Car Buying

The Games Car Salesman Play and How to Avoid Them

The Games Car Salesman Play and How to Avoid Them

Buying a car should not raise your blood pressure by 30 points. Yet, some car salesmen have the uncanny ability to get under the skins of their customers. Why is purchasing a new or used vehicle consistently rated as one of the worst consumer experiences?

It’s because of the games car salesmen play.

The games start the minute you enter the dealership and the games finally end when you decide to take your business elsewhere. That’s right, you do not have to put up with the games car salesmen play. From haggling over price to selling options you do not want, you must remember that you are the one in control, not the car salesmen.

Let’s look at the most common games car salesmen play.

Bait and Switch

Classic bait and switch involves promoting products that seem to be bargains, that is, until you show up at the store and realize the merchant has either replaced the bargain product with an inferior product or tries to sell you costly products. Car salesmen used the bait and switch tactic often, until the United States Congress and Federal Trade Commission made the practice illegal. However, consumers should remain vigilant for the use of bait and switch by car salesman. Some car salesmen have refined bait and switch to make it appear less obvious, as well as leave no paper trails of the con games.

The Trade-in Scam

Anyone who watched “The King of Cars” episode that shows a car salesman dividing a piece of paper into four squares and then writing down a few outrageous figures understands the implications of the trade-in scam. During the episode, the car salesman writes down figures on each of the pieces of paper for trade-in value, car price, down payment, and monthly payment. He filled out each paper square with insulting figures, and then he encourages the customer to concentrate on the low monthly payment, while basically stiffing the customer of the amount of the trade-in value. As in the television episode, if you bump up the price of your trade-in vehicle, the car salesman will respond by increasing the price of the dealer vehicle and/or by raising the interest rate on the car loan.

Do yourself a favor and negotiate the price of the car you want to buy and the vehicle you want to trade in during separate negotiations.

Speaking of Monthly Payments

Another game car salesmen love to play involves trying to keep you focused on making low monthly car loan payments, while hoping you ignore that higher than average price of a vehicle. Another monthly car payment game is to allow you to enjoy several months of zero annual percentage rate (APR) financing, while sticking it to you with an incredibly high APR once the interest kicks in on the car loan. Stay focused on the price of the vehicle to prevent a car salesman from winning this not so fun game.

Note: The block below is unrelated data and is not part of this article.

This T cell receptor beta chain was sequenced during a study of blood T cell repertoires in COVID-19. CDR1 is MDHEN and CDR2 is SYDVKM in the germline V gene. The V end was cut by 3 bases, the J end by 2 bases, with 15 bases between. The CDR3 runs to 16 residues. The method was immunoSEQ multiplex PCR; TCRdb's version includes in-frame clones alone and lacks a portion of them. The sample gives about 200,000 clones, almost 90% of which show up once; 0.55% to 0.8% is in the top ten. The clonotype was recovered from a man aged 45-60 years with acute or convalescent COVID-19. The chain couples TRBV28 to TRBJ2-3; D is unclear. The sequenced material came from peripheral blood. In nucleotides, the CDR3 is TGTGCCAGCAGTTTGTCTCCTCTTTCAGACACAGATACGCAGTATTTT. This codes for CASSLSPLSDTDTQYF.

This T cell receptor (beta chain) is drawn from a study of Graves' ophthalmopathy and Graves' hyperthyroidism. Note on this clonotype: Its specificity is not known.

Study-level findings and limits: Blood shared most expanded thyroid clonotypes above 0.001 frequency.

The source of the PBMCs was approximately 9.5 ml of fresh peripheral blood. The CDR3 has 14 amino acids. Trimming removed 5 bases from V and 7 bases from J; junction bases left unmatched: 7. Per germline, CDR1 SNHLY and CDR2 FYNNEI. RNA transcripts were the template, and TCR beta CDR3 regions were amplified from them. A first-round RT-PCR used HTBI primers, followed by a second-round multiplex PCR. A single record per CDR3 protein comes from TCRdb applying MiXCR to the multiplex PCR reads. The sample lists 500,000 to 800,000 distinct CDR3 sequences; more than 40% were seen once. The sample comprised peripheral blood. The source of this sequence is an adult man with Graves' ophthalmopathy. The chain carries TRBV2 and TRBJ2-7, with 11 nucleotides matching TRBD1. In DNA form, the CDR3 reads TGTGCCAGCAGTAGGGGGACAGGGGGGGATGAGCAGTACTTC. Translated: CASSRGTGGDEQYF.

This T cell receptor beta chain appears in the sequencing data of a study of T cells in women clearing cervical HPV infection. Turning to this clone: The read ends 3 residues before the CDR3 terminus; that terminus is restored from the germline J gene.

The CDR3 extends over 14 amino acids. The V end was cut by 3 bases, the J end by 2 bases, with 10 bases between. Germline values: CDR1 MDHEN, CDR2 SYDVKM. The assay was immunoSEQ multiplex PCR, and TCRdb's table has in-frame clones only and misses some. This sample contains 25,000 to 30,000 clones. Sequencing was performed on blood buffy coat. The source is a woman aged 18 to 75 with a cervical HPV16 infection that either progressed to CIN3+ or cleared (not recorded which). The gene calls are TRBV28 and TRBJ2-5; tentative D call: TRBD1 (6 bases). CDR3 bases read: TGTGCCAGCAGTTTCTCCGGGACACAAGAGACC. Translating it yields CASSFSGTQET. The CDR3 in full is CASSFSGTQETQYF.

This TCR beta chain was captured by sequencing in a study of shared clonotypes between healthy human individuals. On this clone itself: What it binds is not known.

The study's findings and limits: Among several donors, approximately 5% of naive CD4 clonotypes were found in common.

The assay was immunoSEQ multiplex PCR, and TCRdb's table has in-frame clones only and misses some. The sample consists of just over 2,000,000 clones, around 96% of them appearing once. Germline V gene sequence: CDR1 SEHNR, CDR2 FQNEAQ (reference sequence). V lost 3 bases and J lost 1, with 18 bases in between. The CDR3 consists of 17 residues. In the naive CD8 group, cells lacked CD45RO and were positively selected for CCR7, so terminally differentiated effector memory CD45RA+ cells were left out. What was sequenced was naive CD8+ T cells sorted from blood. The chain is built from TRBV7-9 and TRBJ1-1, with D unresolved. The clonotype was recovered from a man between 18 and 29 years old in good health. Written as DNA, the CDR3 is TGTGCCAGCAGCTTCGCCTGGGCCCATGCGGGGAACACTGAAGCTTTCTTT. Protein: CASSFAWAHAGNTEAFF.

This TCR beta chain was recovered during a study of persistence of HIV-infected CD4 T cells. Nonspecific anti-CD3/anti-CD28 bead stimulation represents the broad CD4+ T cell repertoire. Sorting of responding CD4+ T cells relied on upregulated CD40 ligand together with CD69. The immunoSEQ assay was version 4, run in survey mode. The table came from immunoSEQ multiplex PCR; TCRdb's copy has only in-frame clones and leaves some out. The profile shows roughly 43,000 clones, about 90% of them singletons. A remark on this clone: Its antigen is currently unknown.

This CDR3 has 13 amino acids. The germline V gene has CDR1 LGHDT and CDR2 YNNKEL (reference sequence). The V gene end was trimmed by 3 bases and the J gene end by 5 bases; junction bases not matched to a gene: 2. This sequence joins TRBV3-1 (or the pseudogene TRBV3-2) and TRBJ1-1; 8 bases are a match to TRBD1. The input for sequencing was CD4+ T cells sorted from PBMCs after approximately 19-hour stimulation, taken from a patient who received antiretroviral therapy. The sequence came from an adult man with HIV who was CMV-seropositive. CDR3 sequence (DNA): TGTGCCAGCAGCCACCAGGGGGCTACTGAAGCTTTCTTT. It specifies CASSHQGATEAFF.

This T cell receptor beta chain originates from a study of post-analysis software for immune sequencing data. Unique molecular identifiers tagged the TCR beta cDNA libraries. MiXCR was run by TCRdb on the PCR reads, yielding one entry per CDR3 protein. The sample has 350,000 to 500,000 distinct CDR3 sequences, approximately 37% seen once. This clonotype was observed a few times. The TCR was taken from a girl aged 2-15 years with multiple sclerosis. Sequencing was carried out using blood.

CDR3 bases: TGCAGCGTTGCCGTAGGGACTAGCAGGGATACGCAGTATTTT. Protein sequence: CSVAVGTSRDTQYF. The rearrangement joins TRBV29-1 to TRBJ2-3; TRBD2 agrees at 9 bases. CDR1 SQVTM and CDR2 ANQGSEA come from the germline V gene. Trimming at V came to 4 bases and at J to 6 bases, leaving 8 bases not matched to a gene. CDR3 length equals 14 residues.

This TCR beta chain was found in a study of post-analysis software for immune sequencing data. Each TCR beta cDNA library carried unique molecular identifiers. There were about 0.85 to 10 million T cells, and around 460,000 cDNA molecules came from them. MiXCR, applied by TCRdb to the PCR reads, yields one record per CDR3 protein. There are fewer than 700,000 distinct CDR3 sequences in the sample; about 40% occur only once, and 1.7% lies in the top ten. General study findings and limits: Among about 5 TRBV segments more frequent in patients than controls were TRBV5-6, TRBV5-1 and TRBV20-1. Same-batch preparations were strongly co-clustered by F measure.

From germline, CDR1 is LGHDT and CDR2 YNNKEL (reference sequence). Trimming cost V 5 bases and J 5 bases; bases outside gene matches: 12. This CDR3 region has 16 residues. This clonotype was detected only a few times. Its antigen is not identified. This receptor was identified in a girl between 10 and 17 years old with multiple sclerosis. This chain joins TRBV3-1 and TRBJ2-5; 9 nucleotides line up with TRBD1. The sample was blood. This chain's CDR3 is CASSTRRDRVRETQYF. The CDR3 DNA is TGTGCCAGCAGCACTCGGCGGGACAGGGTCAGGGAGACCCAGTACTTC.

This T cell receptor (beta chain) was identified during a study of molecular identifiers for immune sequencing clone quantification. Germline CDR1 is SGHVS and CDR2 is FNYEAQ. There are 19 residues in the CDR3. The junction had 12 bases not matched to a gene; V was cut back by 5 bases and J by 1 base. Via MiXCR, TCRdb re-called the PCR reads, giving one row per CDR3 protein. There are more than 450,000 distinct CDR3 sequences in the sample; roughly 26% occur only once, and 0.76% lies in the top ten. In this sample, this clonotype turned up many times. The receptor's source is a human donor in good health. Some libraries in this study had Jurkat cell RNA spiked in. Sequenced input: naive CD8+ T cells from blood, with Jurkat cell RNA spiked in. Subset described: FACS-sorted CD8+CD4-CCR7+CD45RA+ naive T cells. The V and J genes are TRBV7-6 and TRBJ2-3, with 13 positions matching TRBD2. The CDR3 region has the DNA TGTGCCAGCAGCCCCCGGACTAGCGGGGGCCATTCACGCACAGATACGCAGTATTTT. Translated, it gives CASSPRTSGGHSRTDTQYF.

The Hard Sell

You might have heard how interrogators wear down suspects by depriving the suspects of food and sleep. Interrogators also use threatening strategies to break down the will of suspects. For car salesmen, the hard sell represents the automotive industry version of trying to break your willpower. Car salesmen use a number of hard sell tactics, such as following you around or refusing to budge on vehicle price. The most effective method of preventing the hard sell is to be prepared with hard facts concerning vehicle sale price and knowing exactly what you want for car options.

Fine Print is Not Fine

Car salesmen depend on you not reading the fine print of an automobile sales contract. You might not discover finance charges and other fees tacked on to the contract until you receive the first bill in the mail. Once you sign a vehicle sales contract, the sale is considered legally valid, whether you got stuck with unexpected fees or not. Car salesmen also depend on customer impatience to add hidden fees in the fine print. Put an end to this game by requesting time to read the sales contract at home.

Some other games car salesmen play include charging customers for standard vehicle options and presenting you with incorrect information. You also might hear cons like “I need to speak with my sales manager” and “Now for the good news.” Remember that for every car salesman who likes to play games, there are several other car salesmen in the area who operate in a professional manner.

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